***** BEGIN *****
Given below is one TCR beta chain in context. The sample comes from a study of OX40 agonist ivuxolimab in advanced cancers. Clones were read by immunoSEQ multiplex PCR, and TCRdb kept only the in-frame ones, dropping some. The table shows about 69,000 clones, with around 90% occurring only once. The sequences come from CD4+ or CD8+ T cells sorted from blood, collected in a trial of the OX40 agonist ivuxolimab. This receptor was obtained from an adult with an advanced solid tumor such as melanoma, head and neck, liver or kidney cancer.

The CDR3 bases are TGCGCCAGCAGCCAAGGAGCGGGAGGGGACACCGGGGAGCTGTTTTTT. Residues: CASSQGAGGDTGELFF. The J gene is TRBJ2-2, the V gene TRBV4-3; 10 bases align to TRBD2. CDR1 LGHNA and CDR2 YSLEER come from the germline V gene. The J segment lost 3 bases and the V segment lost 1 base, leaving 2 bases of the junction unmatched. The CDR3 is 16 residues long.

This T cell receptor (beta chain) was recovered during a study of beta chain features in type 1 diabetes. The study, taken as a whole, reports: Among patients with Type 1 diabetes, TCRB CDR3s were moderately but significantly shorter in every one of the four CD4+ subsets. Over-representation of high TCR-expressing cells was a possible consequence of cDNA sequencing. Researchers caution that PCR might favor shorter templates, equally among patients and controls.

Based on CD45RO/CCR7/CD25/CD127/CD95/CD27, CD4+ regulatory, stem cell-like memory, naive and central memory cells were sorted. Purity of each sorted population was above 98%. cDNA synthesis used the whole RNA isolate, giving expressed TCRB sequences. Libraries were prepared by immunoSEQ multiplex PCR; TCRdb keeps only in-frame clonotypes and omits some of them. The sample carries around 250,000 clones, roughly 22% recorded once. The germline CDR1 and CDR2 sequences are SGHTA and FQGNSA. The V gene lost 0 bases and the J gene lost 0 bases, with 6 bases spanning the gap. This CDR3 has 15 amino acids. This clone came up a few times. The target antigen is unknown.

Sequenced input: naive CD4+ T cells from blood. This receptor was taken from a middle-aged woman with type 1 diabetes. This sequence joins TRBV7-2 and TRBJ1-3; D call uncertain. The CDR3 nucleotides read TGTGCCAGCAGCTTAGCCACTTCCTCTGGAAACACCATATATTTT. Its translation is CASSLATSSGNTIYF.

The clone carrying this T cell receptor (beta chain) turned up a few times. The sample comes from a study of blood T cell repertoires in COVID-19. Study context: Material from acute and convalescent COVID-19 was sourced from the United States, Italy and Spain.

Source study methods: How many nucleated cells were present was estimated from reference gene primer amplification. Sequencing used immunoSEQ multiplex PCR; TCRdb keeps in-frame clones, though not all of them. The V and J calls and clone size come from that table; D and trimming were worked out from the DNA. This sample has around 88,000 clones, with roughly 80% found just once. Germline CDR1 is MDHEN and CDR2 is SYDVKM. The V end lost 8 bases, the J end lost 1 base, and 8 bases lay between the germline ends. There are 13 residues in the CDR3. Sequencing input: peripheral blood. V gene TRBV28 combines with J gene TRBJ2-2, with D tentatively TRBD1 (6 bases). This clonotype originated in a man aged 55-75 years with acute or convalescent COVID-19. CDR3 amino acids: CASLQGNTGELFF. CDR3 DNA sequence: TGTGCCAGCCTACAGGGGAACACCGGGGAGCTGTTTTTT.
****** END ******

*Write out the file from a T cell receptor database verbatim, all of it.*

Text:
Given below is one TCR beta chain in context. The sample comes from a study of OX40 agonist ivuxolimab in advanced cancers. Clones were read by immunoSEQ multiplex PCR, and TCRdb kept only the in-frame ones, dropping some. The table shows about 69,000 clones, with around 90% occurring only once. The sequences come from CD4+ or CD8+ T cells sorted from blood, collected in a trial of the OX40 agonist ivuxolimab. This receptor was obtained from an adult with an advanced solid tumor such as melanoma, head and neck, liver or kidney cancer.

The CDR3 bases are TGCGCCAGCAGCCAAGGAGCGGGAGGGGACACCGGGGAGCTGTTTTTT. Residues: CASSQGAGGDTGELFF. The J gene is TRBJ2-2, the V gene TRBV4-3; 10 bases align to TRBD2. CDR1 LGHNA and CDR2 YSLEER come from the germline V gene. The J segment lost 3 bases and the V segment lost 1 base, leaving 2 bases of the junction unmatched. The CDR3 is 16 residues long.

This T cell receptor (beta chain) was recovered during a study of beta chain features in type 1 diabetes. The study, taken as a whole, reports: Among patients with Type 1 diabetes, TCRB CDR3s were moderately but significantly shorter in every one of the four CD4+ subsets. Over-representation of high TCR-expressing cells was a possible consequence of cDNA sequencing. Researchers caution that PCR might favor shorter templates, equally among patients and controls.

Based on CD45RO/CCR7/CD25/CD127/CD95/CD27, CD4+ regulatory, stem cell-like memory, naive and central memory cells were sorted. Purity of each sorted population was above 98%. cDNA synthesis used the whole RNA isolate, giving expressed TCRB sequences. Libraries were prepared by immunoSEQ multiplex PCR; TCRdb keeps only in-frame clonotypes and omits some of them. The sample carries around 250,000 clones, roughly 22% recorded once. The germline CDR1 and CDR2 sequences are SGHTA and FQGNSA. The V gene lost 0 bases and the J gene lost 0 bases, with 6 bases spanning the gap. This CDR3 has 15 amino acids. This clone came up a few times. The target antigen is unknown.

Sequenced input: naive CD4+ T cells from blood. This receptor was taken from a middle-aged woman with type 1 diabetes. This sequence joins TRBV7-2 and TRBJ1-3; D call uncertain. The CDR3 nucleotides read TGTGCCAGCAGCTTAGCCACTTCCTCTGGAAACACCATATATTTT. Its translation is CASSLATSSGNTIYF.

The clone carrying this T cell receptor (beta chain) turned up a few times. The sample comes from a study of blood T cell repertoires in COVID-19. Study context: Material from acute and convalescent COVID-19 was sourced from the United States, Italy and Spain.

Source study methods: How many nucleated cells were present was estimated from reference gene primer amplification. Sequencing used immunoSEQ multiplex PCR; TCRdb keeps in-frame clones, though not all of them. The V and J calls and clone size come from that table; D and trimming were worked out from the DNA. This sample has around 88,000 clones, with roughly 80% found just once. Germline CDR1 is MDHEN and CDR2 is SYDVKM. The V end lost 8 bases, the J end lost 1 base, and 8 bases lay between the germline ends. There are 13 residues in the CDR3. Sequencing input: peripheral blood. V gene TRBV28 combines with J gene TRBJ2-2, with D tentatively TRBD1 (6 bases). This clonotype originated in a man aged 55-75 years with acute or convalescent COVID-19. CDR3 amino acids: CASLQGNTGELFF. CDR3 DNA sequence: TGTGCCAGCCTACAGGGGAACACCGGGGAGCTGTTTTTT.